Thursday, 2 April 2009

Hiking Trails - Skyline - Day 1

[1-Maligne Lake]

The Skyline Trail is located south of the townsite of Jasper in Jasper National Park in Alberta. This mountain region is accessible via a truly spectacular trail crossing beautiful alpine meadows and ascending over several passes. Renowned for its scenery and resident wildlife, the area is resident to Big Horn Sheep, Elk, Caribou, Mountain Goats, Marmots and many others. Alpine wild flowers are in full bloom by late July and into August. The highest pass on the Skyline trail is called the Notch. From here the full skyline is visible as the route follows a safe but exposed ridge.

[2-Stream on Skyline trail]

The Skyline trail has horseback trips ranging from 3 to 4 days. Shovel Pass is home to Jasper Park's oldest backcountry horse camp: The Shovel Pass Camp. For the slightly more energetic hikers wishing to hike the trail but without the burden of carrying any gear, they may have it packed into the Shovel Pass Camp on horseback. Private cabin accommodation is available here mid June to mid September. Guided trail rides to the Shovel pass lodge .

[3-Stream on Skyline Trail]

The Shovel Pass Lodge received its name from the shovels the original railroad surveyors carved from trees in 1911 to dig out the heavy snows along a pack trail they had created from the railway head. Many of those shovels were left as trail markers, and others are now displayed at the museum in Jasper.

[4-Pine Nuts - click to enlarge]

The Skyline trail is considered difficult, covering a distance of 45 km with an elevation gain of 1,380 m (4,526 ft) and a maximum elevation of 2,490 m. The best time to tackle this trail is in summer or fall.

[5-Cow Moose - click to enlarge]

There are two trailheads: one at Maligne Canyon at the North end and Maligne Lake for the Southern end. The preferred direction is to start at the south and head north as the southern trailhead is a few hundred metres higher than the north. Half of the trail is above the treeline for great views and often in colder temperatures due to altitude.

[6-Unnamed lake]

There are six campsites on the trail. Due to the delicate nature of the area there is a ‘leave no trace’ practice in effect, thus no campfires and what you pack in, you pack out. Reservations must be made in advance to stay at the campsites. There are camping fees. Information can be found here.



The trail from the trailhead at Maligne Lake to Evelyn Creek campground is 4.8 km of forest.

After crossing the bridge the trail begins a steady elevation gain with many switchbacks leading to the Little Shovel campground at 10.3 km.

[9-Breaking out of trees]



[12-View toward Maligne Lake]

[13-Southeast view toward Maligne Lake]

[14-South view from Skyline Trail]


[16-South view from Skyline Trail]




[20-Waterfall in distance]

[21-Trail toward Little Shovel Pass]

[22-Little Shovel Pass in sight]

[23-Good spot to have a break]


Source: ParksCanada

Photo Credits: [1]-LazyGun CC=nc-sa-flickr, [2][3][6][7][8][9][10][11][12][13][14][15][16][17][18][19][20][21][22][23]-brilang CC=nc-sa-flickr, [4]-Evan
CC=nc-nd-flickr, [5]-Leto A CC=nc-sa-flickr.


laughingwolf said...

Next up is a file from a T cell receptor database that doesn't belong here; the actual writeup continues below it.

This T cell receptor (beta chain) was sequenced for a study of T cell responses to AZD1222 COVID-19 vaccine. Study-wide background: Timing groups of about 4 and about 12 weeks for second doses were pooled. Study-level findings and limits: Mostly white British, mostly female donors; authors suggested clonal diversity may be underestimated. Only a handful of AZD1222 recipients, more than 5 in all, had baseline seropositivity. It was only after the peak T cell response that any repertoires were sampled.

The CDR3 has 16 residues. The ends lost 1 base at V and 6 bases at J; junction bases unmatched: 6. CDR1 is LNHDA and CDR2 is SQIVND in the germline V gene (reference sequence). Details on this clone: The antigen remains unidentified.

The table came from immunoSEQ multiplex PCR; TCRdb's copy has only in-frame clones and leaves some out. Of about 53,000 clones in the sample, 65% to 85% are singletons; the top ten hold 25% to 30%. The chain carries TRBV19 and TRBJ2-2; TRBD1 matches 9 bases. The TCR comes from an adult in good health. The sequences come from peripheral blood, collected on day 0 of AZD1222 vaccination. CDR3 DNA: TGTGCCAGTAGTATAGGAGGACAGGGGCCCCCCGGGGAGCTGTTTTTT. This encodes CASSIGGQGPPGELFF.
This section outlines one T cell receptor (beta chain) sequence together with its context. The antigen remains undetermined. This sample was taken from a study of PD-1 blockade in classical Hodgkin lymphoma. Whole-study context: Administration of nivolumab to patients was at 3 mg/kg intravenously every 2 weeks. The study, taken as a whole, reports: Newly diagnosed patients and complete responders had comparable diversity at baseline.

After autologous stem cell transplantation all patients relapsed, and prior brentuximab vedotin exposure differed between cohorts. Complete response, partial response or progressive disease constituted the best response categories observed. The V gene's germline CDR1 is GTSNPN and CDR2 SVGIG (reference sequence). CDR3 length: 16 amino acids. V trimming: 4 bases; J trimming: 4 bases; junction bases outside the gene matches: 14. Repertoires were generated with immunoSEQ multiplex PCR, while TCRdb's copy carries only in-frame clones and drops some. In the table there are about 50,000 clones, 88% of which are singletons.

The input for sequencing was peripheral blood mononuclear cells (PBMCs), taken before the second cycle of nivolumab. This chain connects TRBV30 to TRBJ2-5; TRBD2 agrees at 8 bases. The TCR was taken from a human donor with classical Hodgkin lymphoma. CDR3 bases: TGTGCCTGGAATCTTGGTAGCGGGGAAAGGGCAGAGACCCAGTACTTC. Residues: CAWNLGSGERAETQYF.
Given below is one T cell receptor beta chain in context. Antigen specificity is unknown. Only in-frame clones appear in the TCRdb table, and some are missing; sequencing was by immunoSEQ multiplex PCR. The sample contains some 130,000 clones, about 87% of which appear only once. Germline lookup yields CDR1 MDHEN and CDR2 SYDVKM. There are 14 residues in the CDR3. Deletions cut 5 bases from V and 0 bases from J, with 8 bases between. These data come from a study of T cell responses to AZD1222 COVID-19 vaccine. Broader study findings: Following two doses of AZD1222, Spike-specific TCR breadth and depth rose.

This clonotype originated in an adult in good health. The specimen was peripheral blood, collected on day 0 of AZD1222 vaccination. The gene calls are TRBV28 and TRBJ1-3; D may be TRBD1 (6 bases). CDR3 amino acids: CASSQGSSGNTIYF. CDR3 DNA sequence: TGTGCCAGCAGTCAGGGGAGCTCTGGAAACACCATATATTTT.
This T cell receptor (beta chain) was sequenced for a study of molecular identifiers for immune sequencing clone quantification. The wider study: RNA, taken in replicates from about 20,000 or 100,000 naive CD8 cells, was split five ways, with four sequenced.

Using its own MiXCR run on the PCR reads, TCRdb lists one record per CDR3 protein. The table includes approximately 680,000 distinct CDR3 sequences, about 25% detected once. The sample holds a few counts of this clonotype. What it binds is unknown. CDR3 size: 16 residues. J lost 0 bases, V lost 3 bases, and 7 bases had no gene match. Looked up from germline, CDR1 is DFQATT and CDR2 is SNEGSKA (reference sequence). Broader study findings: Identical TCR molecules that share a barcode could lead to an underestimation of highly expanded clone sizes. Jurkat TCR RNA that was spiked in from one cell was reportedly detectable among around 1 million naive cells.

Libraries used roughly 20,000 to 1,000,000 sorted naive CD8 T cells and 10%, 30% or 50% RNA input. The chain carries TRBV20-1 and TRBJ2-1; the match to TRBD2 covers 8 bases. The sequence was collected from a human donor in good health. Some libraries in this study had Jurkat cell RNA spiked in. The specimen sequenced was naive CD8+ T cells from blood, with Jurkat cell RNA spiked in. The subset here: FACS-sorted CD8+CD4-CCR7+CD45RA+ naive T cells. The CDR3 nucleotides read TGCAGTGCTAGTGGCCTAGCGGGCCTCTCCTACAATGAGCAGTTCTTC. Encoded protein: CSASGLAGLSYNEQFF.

my ab fave part of alberta, thx barbara :)

debra said...

Wow, Barbara, those photos are magnificent. The view of Maligne Lake is breathtaking. It must be amazing to hike there,each thing you see is more majestic than the next.

Philip said...

A beautiful series of photographs Babara as always and a very interesting post great work :)

Barbara Martin said...

Tony, then you're in for a treat for the next five weeks: same time, same place.

Debra, Maligne Lake has many wonderful views, especially by taking one of the boat tours.

Philip, thank you. The following posts provide interesting scenery into prime Caribou country.

Charles Gramlich said...

that pine nut photo is so cool. And the pink wildflowers!

Lana Gramlich said...

As Charles said; the pine nuts are really cool! Looks like a fantastic area, all around, but most of Canada is, afterall. ;)

Teresa said...

What gorgeous scenery, Barbara. I love the snow-capped mountain in the first one, and the moose by the lake. Thank you for leading us on these breath-taking virtual hikes.

Barbara Martin said...

Charles, the alpine flowers are spectacular when blooming providing a riot of colour.

Lana, Jasper Park's mountain valleys are wider than those closer to Banff due to more glacial movemnet. Though there seems to be more wilderness hiking trails in Jasper National Park that also access the surrounding provincial parks and wilderness conservation areas.

Teresa, there are many angles of photos taken of Maligne Lake including the famous shot of Spirit Island on the southern end of the lake which will be posted tomorrow morning.

J. L. Krueger said...

About all I can keep saying is how great it is to see all these sights.

I never get tired of going on a "hike" with you at your blog!

Barbara Martin said...

J.L., you can enjoy all you desire for the next several months of 'long hikes' in the Canadian Rockies.

laughingwolf said...

i'll be here, fur shur ;) lol

Marian Perera said...

So those are pine nuts. I remember the characters in George R. R. Martin's novels eating these, but I had no idea what they looked like (or tasted like).

I've only been in Canada for about three years and haven't ventured outside Toronto, so it's wonderful to vicariously explore the world out there through your pictures.

Barbara Martin said...

Marian, you can purchase pine nuts in bulk food stores or health food stores in Toronto.

Merisi said...

I wished I could purchase Canadian pine nuts! Here I can find only Chinese ones and they are not as tasty as yours, only very expensive.

Barbara Martin said...

Merisi, you might be able to purchase them through a bulk foods store online and have them shipped.